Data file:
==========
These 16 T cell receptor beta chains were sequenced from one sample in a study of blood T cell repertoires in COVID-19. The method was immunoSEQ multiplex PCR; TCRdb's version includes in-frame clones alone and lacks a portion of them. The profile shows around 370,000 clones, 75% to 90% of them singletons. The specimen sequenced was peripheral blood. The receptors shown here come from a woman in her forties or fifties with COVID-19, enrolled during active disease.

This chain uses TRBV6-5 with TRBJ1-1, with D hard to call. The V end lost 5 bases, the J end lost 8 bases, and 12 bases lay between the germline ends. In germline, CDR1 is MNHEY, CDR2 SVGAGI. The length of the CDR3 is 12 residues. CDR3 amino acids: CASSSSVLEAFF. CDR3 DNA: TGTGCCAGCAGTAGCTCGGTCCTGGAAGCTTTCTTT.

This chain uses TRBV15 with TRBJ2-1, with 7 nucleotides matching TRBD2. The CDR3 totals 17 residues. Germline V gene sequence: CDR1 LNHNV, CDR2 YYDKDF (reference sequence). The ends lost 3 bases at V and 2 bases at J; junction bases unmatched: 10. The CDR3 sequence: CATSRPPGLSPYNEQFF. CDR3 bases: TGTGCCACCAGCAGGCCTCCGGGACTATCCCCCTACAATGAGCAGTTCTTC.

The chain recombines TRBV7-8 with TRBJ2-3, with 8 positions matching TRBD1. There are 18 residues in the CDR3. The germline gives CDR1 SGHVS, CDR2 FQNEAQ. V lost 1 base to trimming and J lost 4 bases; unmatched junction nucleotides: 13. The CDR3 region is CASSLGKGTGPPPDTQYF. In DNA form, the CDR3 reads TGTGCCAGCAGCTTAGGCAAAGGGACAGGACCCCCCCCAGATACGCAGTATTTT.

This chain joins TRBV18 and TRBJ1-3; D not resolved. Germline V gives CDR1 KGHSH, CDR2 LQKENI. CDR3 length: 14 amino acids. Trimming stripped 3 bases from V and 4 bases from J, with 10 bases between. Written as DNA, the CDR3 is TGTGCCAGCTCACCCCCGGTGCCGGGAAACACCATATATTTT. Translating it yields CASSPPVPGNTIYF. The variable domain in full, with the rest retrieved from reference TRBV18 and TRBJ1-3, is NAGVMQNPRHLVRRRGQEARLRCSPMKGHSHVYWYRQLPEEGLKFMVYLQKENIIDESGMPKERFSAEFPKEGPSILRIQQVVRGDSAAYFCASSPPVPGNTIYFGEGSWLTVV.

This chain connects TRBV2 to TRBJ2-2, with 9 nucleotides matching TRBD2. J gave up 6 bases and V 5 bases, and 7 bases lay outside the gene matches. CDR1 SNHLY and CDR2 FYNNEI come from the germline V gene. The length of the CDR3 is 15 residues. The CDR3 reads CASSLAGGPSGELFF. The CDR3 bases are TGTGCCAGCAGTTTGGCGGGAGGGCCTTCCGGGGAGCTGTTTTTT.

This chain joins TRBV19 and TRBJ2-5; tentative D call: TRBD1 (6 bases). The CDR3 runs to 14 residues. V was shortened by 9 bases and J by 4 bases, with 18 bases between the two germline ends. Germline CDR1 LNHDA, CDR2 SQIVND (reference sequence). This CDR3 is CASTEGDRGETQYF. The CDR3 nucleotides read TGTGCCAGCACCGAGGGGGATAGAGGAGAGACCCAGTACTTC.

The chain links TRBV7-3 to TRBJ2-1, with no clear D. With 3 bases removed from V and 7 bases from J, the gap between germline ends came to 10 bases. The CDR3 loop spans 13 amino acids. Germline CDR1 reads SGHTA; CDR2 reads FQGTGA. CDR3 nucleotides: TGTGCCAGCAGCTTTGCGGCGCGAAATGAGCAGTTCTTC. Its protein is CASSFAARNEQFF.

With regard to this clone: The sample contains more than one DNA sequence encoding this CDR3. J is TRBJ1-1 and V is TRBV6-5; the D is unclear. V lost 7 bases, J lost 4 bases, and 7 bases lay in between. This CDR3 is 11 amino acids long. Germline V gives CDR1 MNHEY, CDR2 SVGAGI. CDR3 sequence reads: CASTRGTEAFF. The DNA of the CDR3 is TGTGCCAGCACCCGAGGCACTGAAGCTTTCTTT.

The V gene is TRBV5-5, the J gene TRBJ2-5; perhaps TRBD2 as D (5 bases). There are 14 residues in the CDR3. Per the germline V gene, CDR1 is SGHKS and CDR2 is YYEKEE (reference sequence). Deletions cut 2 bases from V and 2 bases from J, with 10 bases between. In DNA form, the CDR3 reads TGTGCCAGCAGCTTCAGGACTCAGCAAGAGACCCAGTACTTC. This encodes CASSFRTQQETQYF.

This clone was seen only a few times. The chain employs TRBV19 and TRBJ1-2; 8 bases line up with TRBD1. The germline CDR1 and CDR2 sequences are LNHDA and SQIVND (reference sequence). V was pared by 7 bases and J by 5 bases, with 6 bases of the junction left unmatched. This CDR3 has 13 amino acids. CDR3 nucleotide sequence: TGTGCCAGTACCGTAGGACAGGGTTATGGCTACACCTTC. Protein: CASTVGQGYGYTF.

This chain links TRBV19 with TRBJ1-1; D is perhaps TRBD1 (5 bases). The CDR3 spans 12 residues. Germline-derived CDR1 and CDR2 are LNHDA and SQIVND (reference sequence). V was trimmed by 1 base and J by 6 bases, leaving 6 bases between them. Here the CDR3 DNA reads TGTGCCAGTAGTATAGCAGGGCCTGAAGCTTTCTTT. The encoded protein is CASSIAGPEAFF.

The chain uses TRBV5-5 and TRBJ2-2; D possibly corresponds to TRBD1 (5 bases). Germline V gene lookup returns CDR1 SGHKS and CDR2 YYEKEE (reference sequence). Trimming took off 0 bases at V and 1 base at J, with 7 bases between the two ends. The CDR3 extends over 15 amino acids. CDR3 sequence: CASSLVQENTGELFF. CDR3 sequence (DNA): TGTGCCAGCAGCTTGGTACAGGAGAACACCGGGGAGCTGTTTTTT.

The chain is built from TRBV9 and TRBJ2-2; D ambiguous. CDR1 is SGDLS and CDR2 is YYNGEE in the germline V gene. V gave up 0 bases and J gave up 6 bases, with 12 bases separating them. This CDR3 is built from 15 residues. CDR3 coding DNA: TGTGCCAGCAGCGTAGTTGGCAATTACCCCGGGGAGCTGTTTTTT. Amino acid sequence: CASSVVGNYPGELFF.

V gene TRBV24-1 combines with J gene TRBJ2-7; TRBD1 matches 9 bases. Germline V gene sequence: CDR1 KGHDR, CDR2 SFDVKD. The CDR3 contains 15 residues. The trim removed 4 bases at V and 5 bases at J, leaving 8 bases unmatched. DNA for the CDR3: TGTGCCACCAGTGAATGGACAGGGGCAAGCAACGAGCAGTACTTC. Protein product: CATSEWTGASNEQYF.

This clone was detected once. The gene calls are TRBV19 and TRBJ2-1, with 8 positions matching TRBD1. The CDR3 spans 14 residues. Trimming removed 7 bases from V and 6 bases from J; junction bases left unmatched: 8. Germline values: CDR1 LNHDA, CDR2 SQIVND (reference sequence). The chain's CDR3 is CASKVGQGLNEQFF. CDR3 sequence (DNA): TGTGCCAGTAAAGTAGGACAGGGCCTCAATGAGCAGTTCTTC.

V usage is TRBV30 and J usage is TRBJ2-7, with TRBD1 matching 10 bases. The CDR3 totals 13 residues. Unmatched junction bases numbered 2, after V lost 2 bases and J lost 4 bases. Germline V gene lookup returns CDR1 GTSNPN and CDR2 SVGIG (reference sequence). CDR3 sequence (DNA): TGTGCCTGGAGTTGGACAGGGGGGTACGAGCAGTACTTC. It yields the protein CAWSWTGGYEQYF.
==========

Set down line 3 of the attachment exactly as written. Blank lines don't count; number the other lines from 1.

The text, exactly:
This chain uses TRBV15 with TRBJ2-1, with 7 nucleotides matching TRBD2. The CDR3 totals 17 residues. Germline V gene sequence: CDR1 LNHNV, CDR2 YYDKDF (reference sequence). The ends lost 3 bases at V and 2 bases at J; junction bases unmatched: 10. The CDR3 sequence: CATSRPPGLSPYNEQFF. CDR3 bases: TGTGCCACCAGCAGGCCTCCGGGACTATCCCCCTACAATGAGCAGTTCTTC.